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Confessions Stories

I took my time.

A passage from another time. A place I often visit.

Wait.

My mother used to repeat this numerous times, often with a warning and always buried within her webbed tongue. An intertwined sweetness that could weave honey but more often than not, they relayed prophetic judgments that I was too young to understand.

“Be patient. You will need to wait.”

I held onto this truth in the later years of my life but in this waiting room, I was a child.  A child too young to speak but young enough to know thousands of words, that amounted to nothing said. The waiting room had plush red velvet seats and warm lighting; the corners of the room were backlit with indefinable paintings that made me feel the last moments of my life.

“Be patient. You will need to wait.”

My exact manner of being was my inability to wait; it would become an imperfection that would make me great.  Patience did not need to include waiting but rather it was a by- product- of something else. A convincing lie that I had readily prepared; in order to console my constant movement. I was always prepared. I was always patient, especially in regards to my death.

II. 

It was the nicest dinner made for me by someone who did not know me. An esteemed guest I was surrounded and adorned with a table filled with all the finest cheeses and meats. A gumption of heads and fleshes of all the earthly desires and fruits. Covered in delicious gravy and gulped in care, my host had done their research; they had made a feast with devour-ability on their mind.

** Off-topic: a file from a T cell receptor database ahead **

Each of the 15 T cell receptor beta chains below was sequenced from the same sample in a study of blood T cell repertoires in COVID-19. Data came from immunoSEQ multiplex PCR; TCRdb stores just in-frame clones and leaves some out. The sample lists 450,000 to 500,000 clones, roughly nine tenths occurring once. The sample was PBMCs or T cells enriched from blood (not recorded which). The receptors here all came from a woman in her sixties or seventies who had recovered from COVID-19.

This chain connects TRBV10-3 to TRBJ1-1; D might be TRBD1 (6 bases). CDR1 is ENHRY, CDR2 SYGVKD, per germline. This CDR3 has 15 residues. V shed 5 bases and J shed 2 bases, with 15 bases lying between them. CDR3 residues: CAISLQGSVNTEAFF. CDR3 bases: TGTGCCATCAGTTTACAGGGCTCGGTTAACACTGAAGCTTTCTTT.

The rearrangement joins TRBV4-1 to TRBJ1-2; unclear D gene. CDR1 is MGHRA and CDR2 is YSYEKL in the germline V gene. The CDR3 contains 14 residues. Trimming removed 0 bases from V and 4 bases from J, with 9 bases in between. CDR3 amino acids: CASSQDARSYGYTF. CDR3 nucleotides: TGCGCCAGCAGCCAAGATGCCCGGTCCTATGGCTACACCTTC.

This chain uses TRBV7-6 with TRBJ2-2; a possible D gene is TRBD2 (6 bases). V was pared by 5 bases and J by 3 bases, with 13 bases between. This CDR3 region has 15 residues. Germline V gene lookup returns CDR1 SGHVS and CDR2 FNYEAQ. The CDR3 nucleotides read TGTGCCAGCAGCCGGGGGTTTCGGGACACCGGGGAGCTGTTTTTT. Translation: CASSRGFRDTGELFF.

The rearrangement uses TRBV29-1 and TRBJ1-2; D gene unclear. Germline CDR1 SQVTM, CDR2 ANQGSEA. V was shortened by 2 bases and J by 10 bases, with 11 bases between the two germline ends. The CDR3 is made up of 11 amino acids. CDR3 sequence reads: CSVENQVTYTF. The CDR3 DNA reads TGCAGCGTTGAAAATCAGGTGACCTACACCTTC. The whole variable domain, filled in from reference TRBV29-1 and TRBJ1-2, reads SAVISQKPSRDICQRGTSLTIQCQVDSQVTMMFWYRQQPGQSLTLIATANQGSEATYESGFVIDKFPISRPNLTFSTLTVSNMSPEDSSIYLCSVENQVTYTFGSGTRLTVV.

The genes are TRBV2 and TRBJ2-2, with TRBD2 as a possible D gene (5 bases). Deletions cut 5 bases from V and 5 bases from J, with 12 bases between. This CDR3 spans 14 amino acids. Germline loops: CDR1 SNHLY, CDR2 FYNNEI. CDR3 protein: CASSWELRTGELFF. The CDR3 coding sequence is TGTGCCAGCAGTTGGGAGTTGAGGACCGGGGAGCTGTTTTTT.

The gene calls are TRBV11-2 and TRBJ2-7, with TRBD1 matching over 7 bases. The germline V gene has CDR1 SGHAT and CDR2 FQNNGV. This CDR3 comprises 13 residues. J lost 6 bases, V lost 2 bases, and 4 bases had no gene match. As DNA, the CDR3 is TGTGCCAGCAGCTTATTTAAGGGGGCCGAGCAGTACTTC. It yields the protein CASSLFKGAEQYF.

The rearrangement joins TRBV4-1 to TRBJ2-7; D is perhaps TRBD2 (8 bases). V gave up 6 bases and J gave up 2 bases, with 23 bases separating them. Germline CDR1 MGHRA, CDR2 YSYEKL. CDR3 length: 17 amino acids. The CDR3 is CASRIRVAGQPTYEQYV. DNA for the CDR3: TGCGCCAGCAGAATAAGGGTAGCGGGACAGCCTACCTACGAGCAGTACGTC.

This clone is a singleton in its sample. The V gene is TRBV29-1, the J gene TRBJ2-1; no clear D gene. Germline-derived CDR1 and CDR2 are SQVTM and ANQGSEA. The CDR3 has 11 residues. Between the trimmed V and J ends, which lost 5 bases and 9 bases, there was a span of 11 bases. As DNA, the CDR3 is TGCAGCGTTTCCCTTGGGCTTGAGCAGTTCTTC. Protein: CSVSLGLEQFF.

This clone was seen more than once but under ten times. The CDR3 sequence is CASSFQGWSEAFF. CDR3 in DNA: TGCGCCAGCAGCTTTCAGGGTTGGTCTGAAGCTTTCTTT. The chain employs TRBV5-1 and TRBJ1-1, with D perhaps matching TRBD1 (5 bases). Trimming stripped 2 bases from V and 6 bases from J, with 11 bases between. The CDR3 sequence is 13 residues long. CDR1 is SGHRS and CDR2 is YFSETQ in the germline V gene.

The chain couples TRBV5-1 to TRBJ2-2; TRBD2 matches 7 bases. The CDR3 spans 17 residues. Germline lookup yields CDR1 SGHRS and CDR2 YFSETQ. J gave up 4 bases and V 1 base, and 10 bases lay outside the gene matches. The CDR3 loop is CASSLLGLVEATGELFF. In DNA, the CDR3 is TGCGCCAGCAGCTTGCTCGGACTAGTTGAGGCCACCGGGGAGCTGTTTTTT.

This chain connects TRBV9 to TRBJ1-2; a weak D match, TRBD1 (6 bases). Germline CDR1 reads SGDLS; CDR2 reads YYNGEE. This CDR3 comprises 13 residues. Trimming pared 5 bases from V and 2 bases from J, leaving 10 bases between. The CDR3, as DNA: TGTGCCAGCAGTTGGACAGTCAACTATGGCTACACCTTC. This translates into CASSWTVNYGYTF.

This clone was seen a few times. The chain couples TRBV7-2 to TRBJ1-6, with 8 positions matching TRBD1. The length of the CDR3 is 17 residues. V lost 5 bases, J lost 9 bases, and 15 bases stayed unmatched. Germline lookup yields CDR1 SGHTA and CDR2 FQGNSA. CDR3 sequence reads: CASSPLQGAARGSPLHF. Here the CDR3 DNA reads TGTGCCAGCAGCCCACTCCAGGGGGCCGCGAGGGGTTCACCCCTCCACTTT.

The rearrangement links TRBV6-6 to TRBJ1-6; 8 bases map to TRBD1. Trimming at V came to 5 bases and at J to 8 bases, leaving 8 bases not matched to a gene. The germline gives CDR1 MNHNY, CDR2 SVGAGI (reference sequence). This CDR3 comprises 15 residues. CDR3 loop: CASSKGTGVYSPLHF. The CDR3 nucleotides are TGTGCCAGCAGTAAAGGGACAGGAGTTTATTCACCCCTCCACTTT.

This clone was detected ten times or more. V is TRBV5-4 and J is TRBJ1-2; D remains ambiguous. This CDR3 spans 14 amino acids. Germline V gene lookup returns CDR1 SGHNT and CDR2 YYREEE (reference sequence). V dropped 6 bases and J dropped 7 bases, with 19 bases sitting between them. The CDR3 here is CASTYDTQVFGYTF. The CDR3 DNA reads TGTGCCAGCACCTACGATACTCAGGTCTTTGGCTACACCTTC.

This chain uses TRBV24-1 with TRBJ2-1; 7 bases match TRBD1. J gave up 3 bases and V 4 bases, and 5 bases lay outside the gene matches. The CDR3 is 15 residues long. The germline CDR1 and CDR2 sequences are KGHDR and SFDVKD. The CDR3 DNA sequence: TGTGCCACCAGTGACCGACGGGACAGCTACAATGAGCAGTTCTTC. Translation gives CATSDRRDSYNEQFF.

I politely denied and informed them very meekly that I did not consume flesh and that I had lost my taste for devour-ability long ago. I nibbled and pecked at the juicy side dressings of grapes and the slices of apples carved into ringlets that surrounded the salad. I had never seen such care taken and such master ship displayed.  

They kept me there for a while; burdened by my insistence that there is no other way I could be hosted or consoled. They stood up graciously and told me,

“I will remember this for next time.” 

They walked me down the long corridor that seemed to curve around my being although my eyes denoted it in a linear precision. They guided me into blue hued room and told me with deftly certainty that I would need to wait until the time was right. 

  I waited by the adjoining door and sat comfortably crossed legged on the plush seats. The door named ‘LIVING’ was tucked into the right hand corner and was crafted with a dark material that made it look invisible to the eye. It was only after close inspection, that I could see its markings. When I was walking through, I did not catch the same inscription.

I was filled with disgrace; I hurried through. My denial and rudeness to my very hospitable host has left me with no option. I was alone once again. I placed my hand along the curved handle and pressed myself into the ‘LIVING’. Unlike the waiting the room and my host’s table, I am surrounded by food that I could eat but it held nothing in taste and was invisible in texture. The delightful details that made an apple appear like well-sliced pineapple made everything devour able but far from edible. I smiled myself into temporal life. Happy that such pleasant beasts surrounded me but disappointed that I was back on Earth once again.

III.

I was too fast. I could have waited. The waiting room was designed with my comfort in mind.  Pleasure still fills my heart when I remember the paintings and the invisible door marked ‘NO’. If I had waited, I would have seen my gracious host enter and tell me that the table was clean and ready with a buffet, sculpted to my desire. 

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